Still hung up on pink supposedly being for girls? Then consider this: it’s no myth that until the end of the 19th century pink was – in the Western world – actually thought of as a masculine hue. Whether dusty and soft or bold and bright, pink has been big news for several seasons now. And the shade is not about to fade away anytime soon. It pairs well with plenty of colours you probably already have in your wardrobe – including brown, beige, blue, white and darker shades of green, such as olive. Guys with a darker complexion can wear most shades of pink, but those with fairer skin should opt for deeper variants to sidestep the washout effect.


Yellow is a statement colour that needs to be used sparingly and anchored with neutrals. With this in mind, always look to control use of the hue with surrounding pieces in white, blue, grey, beige and charcoal. Perhaps more importantly, though, is finding a shade that doesn’t wash you out – especially if you’re of a fairer skin tone. While darker skin types will be able to pull off everything from corn flour to canary yellow, fairer men need to be slightly more cautious. For those with lighter skin tones, you may need some sun before you start wearing yellow.


No matter what shade you opt for, this masculine colour always looks best paired with blue, white and grey, while darker military variants complement similarly earthy hues such as brown and mustard. The only real consideration to be made is skin tone. Those with pale/fair skin should stick to deeper shades like bottle green, while anyone with an olive/medium complexion just needs to avoid shades too close to the skin, such as olive. Finally, guys with darker complexions have the pick of the lot, along with the added benefit of being able to wear bold, bright hues like jade green.


The Cuban (Havana-Collar) Shirt

Not much else adds a summer vibe to your style more than a Cuban collar shirt. Relaxed, breathable and usually in a great seasonal print, this season the Cuban shirt is seriously on-trend.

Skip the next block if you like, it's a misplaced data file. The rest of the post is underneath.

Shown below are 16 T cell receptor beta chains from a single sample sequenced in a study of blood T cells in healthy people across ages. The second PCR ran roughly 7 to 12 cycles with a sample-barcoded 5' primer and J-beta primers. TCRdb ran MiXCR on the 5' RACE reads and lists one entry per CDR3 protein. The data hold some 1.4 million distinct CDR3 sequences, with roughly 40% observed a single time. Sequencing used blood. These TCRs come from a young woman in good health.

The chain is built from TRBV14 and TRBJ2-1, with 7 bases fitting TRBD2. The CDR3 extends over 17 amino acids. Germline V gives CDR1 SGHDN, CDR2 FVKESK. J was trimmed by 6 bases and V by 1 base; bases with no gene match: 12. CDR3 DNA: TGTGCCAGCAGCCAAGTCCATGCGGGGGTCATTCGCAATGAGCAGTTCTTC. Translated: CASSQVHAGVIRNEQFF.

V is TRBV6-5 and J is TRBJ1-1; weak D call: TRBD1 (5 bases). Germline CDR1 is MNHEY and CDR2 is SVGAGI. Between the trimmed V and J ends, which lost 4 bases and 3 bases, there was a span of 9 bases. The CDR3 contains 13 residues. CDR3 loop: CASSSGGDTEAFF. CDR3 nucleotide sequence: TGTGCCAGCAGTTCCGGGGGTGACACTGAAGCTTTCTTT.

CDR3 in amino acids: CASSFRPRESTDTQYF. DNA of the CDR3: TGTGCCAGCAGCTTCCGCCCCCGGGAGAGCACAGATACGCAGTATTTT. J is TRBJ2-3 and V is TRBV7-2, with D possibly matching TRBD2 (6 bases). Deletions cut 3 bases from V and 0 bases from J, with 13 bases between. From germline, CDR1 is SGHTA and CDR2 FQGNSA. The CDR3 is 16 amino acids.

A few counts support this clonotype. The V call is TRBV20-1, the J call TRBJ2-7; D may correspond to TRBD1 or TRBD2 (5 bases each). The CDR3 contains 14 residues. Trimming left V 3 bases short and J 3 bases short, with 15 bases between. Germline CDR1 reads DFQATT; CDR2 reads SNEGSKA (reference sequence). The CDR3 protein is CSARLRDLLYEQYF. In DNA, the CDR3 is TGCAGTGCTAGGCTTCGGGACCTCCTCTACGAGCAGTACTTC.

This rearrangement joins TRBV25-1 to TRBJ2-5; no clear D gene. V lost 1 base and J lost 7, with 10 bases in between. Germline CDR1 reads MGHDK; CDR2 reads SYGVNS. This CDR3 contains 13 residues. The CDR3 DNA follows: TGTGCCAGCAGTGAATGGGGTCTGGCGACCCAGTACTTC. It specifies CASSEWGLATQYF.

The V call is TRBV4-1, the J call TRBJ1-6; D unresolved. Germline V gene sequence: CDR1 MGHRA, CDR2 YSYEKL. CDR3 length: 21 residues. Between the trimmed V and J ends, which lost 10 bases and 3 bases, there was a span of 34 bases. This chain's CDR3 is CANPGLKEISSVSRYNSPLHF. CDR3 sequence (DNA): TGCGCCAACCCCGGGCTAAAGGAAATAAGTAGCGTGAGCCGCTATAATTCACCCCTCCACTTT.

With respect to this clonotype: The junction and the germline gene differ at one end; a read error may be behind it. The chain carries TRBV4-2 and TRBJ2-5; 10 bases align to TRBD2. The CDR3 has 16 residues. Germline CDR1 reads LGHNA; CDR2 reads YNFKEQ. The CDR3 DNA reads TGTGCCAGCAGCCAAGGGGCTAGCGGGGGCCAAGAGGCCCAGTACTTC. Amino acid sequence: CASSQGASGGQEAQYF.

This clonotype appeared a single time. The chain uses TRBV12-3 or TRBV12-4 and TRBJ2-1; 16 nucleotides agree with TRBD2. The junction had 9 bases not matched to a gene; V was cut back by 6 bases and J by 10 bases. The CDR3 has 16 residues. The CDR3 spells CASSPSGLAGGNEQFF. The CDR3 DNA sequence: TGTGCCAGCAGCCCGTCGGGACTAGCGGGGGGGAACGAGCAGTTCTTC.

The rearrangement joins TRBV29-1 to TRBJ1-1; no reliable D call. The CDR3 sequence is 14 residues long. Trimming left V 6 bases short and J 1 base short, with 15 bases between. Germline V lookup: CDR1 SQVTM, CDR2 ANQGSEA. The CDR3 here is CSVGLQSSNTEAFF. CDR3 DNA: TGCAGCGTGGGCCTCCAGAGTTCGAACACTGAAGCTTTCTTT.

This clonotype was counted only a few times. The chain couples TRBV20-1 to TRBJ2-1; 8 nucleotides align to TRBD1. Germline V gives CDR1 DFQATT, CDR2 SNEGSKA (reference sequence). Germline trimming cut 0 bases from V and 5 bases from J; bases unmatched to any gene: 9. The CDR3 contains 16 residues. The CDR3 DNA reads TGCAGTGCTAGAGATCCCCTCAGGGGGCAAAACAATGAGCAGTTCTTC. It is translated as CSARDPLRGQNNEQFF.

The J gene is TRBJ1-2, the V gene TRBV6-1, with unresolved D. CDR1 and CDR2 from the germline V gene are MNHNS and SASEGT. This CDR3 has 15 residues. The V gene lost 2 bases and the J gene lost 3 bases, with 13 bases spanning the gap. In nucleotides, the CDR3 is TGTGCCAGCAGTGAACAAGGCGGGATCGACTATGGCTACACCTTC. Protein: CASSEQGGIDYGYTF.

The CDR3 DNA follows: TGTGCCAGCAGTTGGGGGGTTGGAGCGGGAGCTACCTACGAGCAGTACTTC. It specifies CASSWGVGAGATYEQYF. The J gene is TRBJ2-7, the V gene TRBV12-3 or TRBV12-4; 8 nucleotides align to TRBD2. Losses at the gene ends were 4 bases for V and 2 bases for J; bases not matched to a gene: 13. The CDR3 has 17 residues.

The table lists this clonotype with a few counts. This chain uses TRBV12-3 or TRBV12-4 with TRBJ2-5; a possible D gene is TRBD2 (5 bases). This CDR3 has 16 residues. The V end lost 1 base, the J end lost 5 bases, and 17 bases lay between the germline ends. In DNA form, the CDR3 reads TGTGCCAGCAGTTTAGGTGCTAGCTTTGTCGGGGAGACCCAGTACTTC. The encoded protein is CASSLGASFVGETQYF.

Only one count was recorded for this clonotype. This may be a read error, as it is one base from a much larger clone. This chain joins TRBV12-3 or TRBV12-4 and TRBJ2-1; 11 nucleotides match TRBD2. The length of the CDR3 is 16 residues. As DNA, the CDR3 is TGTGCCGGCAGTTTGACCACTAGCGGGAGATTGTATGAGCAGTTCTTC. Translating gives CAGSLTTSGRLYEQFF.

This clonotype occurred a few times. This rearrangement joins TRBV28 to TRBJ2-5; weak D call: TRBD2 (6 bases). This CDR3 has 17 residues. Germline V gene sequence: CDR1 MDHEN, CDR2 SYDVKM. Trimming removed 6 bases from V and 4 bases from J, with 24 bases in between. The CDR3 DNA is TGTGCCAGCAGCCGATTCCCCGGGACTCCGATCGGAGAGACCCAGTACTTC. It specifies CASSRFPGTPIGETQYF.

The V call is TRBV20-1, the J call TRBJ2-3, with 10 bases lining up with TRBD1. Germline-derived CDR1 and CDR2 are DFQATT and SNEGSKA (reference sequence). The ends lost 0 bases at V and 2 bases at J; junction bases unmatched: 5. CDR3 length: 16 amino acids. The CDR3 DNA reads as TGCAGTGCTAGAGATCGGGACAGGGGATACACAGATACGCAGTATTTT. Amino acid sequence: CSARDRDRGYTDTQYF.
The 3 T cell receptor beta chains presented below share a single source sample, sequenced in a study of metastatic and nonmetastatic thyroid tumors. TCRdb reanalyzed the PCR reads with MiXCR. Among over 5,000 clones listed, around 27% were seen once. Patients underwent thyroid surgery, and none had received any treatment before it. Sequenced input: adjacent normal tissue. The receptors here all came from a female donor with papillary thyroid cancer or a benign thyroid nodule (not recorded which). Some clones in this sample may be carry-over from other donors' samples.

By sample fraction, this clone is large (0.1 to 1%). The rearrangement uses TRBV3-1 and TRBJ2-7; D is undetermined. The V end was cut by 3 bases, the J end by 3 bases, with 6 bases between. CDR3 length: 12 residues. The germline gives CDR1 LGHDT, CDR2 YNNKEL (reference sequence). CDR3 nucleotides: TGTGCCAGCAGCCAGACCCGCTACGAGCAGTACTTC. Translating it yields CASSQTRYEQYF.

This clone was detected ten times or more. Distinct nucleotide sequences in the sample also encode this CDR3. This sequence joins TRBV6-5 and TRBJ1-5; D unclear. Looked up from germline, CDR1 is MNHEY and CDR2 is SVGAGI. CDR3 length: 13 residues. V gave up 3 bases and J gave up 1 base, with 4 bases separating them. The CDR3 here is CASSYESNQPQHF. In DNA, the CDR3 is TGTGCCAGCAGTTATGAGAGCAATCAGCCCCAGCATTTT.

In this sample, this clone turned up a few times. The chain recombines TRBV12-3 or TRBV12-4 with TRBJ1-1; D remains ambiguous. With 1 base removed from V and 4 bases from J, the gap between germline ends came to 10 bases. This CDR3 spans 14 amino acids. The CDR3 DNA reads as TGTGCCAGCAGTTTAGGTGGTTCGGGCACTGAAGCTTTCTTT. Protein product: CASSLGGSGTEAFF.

Portuguese Flannel - Ananas S/S Shirt

The Cuban shirt (sometimes known as the Vacation, Havana, revere or camp collar) is an old-school staple and has made a made a major comeback in recent seasons. Though Cuban collar shirts found their niche in the 1900s, the origin of this particular shirt style dates as far back as the 18th century in South America, where they served as a sort of uniform for working-class men. It is unclear how exactly this shirt style sailed over to North American soil (tourism probably played a role prior to the 60s), but Cuban collars took men’s fashion by storm in the 50s — quickly becoming one of the wardrobe staples of the decade.

3sixteen - Vacation Shirt - Olive


The classic Cuban collar shirt features an open, notch lapel-like collar, short sleeves, and a straight, boxy hem. It has a similar silhouette to retro bowling shirts and touristy Hawaiian shirts but with a bit more class (the two are not synonymous). The modern variant features a more fitted cut in the body and tapered sleeves. And this season, we have a host of rather more flattering ways to wear it. 

Outclass - Barre Stripe Havana Shrit - Taupe


There are a lot of ways to wear this piece, but it takes careful styling. Stick to lighter materials to keep that warm-weather outlook as a unifying thread. As well as wearing it solo, either tucked in to tailored trousers or over chinos, try slotting it under an unstructured blazer for a louche summer wedding outfit. Just never wear a tie with it!

Portuguese Flannel - Purple Haze

If heading to Havana – or at least anywhere the temperature gets above 20 degrees Celsius – pair yours with a pair of cotton shorts and/or suede loafers. If you’re more into the rebellious youth culture of the 1950s, opt to pair it with skinny jeans and cuff the shirt sleeves instead.

Kestin Hare - Crammond Shirt - Mustard/Natural